Five Financial Protection Tips for Stay at Home Moms


financial protection

Fellow Mamas, I’m not trying to scare you, but too many of us are vastly unprepared for the financial mess that can come with a massive life change. What do I mean by life change? Divorce. Death. Sudden illness. Unexpected unemployment. Any one of these things can completely derail a family’s finances, but with a few steps, you can have financial protection for yourself and your children.

Make sure you can trust your partner.

For me, deciding to stay home was terrifying. For the first time since I was sixteen, I was unemployed. I could not have taken this step if I didn’t trust my husband implicitly. As rewarding as it is, staying at home is a risk. I voluntarily removed myself from the workforce, and put all of my family’s eggs into one basket.

While you can’t plan for everything, for your financial protection there are red flags you should be aware of before making yourself and your children financially dependent upon another person. You can always leave a job. You can’t always get it back. If you’re not comfortable quitting, don’t quit. 

Be aware of the finances.

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My husband works in the finance industry, so it seems entirely natural to allow him to manage our household finances. I’m not particularly interested in the accounting stuff, but I realized I needed to pay attention. Why? If he were suddenly removed from the equation, I would be in deep trouble. Who do I pay? When? How much?

Sitting down to discuss the budget and keeping the recurring payments (mortgage, student loans, etc.) in a spreadsheet will enable me to take over if I ever have to. It also helps to protect me from potential financial abuse. Mama, for your financial protection, it is essential to know where the money is going, even if you aren’t the one bringing it in.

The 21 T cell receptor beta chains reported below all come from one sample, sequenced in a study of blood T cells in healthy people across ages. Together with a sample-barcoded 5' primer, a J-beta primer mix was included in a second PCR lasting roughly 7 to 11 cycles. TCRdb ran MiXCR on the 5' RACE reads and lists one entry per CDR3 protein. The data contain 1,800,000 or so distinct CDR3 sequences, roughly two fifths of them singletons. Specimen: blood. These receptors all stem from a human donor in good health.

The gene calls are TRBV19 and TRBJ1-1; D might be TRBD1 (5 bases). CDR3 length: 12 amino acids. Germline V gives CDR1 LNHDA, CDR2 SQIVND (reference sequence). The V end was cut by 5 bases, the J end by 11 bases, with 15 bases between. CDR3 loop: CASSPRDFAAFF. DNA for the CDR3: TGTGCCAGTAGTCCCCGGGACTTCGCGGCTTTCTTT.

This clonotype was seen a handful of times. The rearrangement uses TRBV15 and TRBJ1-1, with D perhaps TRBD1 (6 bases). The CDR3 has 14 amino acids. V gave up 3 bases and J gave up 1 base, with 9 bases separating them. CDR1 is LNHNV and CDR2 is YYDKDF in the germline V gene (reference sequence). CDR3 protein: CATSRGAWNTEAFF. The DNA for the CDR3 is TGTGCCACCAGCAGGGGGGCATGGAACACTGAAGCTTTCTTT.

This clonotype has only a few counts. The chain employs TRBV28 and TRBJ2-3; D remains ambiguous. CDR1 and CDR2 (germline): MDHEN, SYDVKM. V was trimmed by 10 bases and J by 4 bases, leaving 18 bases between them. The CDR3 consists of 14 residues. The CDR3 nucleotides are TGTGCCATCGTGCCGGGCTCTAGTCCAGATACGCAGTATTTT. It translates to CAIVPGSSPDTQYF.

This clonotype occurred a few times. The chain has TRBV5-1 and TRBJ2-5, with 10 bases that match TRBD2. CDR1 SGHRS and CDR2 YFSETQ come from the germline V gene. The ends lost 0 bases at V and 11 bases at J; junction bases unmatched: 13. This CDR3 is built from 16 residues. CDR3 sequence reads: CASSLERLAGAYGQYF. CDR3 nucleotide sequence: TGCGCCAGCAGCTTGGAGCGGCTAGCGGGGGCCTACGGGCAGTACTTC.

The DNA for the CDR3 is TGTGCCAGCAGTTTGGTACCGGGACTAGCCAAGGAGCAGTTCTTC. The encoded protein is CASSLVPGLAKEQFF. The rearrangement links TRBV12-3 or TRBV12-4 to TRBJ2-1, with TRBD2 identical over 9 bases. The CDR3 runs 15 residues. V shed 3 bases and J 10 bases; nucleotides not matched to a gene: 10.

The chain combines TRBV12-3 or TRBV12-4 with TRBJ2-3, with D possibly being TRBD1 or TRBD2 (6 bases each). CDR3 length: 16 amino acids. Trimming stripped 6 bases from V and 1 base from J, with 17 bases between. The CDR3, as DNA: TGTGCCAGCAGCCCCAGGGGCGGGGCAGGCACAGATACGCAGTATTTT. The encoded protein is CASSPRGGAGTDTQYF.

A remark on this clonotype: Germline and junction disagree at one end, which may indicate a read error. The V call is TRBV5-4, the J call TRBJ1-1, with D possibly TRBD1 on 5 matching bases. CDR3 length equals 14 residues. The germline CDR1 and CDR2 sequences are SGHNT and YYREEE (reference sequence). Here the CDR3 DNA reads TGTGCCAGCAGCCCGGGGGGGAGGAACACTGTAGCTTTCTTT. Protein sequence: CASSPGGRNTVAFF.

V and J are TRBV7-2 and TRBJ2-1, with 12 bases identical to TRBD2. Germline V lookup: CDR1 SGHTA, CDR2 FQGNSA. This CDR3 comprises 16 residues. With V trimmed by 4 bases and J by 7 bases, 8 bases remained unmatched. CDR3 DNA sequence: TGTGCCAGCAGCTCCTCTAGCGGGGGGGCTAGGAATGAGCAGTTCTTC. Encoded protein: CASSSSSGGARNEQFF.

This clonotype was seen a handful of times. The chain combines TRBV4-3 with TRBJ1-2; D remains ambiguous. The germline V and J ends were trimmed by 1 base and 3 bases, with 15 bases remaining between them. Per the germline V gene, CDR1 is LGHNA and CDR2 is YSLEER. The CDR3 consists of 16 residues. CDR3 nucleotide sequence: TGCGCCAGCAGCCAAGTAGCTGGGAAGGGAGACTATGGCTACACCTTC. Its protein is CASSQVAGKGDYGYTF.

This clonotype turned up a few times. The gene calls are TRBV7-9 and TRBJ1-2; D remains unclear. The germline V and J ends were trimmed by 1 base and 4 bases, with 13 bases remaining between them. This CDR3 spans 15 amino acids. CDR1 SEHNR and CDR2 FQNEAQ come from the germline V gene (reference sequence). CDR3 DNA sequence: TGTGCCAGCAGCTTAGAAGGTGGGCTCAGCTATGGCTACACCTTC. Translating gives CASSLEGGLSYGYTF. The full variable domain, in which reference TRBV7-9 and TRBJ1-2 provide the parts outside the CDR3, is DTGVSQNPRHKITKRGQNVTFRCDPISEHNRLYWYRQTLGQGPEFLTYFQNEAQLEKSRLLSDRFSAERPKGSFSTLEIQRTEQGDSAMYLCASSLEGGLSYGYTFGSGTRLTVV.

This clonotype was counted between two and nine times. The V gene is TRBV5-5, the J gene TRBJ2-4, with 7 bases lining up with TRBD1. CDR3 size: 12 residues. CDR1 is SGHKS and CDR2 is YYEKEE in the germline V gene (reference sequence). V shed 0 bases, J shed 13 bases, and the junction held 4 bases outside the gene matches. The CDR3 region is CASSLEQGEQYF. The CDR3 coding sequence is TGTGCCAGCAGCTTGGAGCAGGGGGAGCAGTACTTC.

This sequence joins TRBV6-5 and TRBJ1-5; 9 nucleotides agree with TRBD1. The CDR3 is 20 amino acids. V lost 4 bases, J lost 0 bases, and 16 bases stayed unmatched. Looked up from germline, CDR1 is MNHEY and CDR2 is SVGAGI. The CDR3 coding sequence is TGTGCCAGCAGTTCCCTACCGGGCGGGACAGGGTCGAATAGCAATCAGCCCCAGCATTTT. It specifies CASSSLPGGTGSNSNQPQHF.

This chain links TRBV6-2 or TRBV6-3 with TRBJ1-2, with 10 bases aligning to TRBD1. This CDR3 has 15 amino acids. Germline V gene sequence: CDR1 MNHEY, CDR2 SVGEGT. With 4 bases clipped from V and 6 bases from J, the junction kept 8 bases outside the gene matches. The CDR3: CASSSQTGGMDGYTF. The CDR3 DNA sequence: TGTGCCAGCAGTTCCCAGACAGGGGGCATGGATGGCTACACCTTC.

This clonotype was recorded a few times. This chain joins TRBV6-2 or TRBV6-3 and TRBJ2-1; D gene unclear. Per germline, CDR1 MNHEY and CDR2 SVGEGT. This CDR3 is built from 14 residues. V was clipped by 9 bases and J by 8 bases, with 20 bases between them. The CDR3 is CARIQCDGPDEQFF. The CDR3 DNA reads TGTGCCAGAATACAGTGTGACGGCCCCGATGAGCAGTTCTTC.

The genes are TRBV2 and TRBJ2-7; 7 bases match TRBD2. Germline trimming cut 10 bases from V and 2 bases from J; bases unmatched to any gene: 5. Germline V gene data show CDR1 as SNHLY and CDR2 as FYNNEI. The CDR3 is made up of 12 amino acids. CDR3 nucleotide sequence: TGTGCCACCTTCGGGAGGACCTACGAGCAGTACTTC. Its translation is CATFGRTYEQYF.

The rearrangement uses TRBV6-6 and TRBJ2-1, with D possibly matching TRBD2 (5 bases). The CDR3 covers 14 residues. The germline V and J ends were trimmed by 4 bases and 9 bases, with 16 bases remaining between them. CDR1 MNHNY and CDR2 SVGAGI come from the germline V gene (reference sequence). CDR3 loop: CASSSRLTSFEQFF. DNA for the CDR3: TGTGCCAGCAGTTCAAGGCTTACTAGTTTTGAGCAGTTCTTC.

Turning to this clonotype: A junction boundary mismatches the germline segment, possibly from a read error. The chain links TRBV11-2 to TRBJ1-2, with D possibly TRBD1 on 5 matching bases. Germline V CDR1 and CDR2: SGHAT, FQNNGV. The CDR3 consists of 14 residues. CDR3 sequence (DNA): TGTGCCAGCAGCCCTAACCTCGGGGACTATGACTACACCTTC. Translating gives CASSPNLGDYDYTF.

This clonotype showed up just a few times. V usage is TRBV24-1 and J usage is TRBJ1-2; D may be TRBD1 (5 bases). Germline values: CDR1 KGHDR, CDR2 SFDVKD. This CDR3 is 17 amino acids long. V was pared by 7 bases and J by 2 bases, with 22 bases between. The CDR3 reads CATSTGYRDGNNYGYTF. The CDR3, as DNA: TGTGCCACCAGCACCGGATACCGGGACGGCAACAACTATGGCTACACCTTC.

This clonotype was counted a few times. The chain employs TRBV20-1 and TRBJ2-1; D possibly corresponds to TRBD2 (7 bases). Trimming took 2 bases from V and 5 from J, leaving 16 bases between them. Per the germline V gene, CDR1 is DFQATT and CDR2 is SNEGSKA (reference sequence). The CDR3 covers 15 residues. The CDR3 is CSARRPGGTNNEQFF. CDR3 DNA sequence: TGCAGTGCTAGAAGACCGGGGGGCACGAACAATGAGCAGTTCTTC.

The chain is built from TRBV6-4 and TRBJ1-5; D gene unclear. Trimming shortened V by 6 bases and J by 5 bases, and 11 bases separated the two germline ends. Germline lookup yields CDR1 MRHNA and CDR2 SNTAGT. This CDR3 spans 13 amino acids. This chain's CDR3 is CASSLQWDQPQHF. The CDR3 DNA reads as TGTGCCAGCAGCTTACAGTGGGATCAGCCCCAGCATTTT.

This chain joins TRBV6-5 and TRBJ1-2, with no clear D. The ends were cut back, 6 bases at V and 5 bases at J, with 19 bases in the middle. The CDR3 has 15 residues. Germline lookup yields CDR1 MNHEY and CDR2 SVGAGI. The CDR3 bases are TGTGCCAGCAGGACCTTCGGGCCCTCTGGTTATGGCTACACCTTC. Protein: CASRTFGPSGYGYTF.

For your financial protection, put the big things in both names.

We bought our home and car after our first was born. At this point, I was staying at home, and added nothing on paper but student loan debt. As a result, we received a better interest rate by having our mortgage in my husband’s name only. Ownership, however, is an entirely different ball of wax.

Wisconsin is a community property state, so anything we earn or purchase during our marriage belongs to both of us. This includes our house. This only applies to married couples, however. Common law arrangements, even if you have been living together for years and have children together, do not guarantee your rights in Wisconsin. 

But even for married couples, there are exceptions. Inheritances given to only one spouse or items purchased by one spouse before the marriage are considered individual property. If you’re not sure if you have rights to your home, check. Getting your name on the house or lease usually requires a single sheet of paperwork and five minutes in front of a notary. Better safe than on the street. 

Insurance and Social Security are key to financial protection.

Insurance in all forms is non-negotiable in our house. My husband’s earnings are higher than mine would be if I went back to work. A major life change would be traumatic enough without my children having to leave the only home they have known. For less than our cell phone bill, we have enough life insurance to knock out our remaining student loans, pay off the mortgage, and seed their college funds. We would not lose the house. This is solid financial protection for a worst-case scenario.

We also have disability insurance in the event my husband is unable to work, and I know what his social security benefits would be. I hope to never receive any of these payments, but they are a part of the conversation about financial protection.

One aspect of financial protection we didn’t think of, however, is that we need life insurance and disability insurance on me, too. I do not contribute financially, but what I do is important. My husband could not do his job without proper child care for our children. If something happens to me, we need to be able to cover that expense. 

Get the paperwork in order.

Once we had children, knowing we had a will and trust set up was imperative. My husband’s employer includes a few hours with an attorney as part of his benefits. Sitting down with them to ensure our children’s welfare and financial protection was immensely helpful. If you cannot afford the attorney, at least having a document that outlines your wishes for your possessions and children’s custody in the event of your deaths is a good first step. You can have a notary witness your signatures for free at your bank.

Have a file with the important papers. Birth certificates. Deed to the house. Car titles. Social security cards. Have a back up copy or two. If there are any concerns about abuse, make sure a backup copy is somewhere your partner is unaware of, like a trusted family member’s home. 

While these tips are relevant for stay-at-home parents, every mom should carefully consider how well she is financially protected. It’s not the most exciting or easy thing to discuss and think about, but the consequences to avoiding the topic are dire.

How do you ensure your own financial protection?



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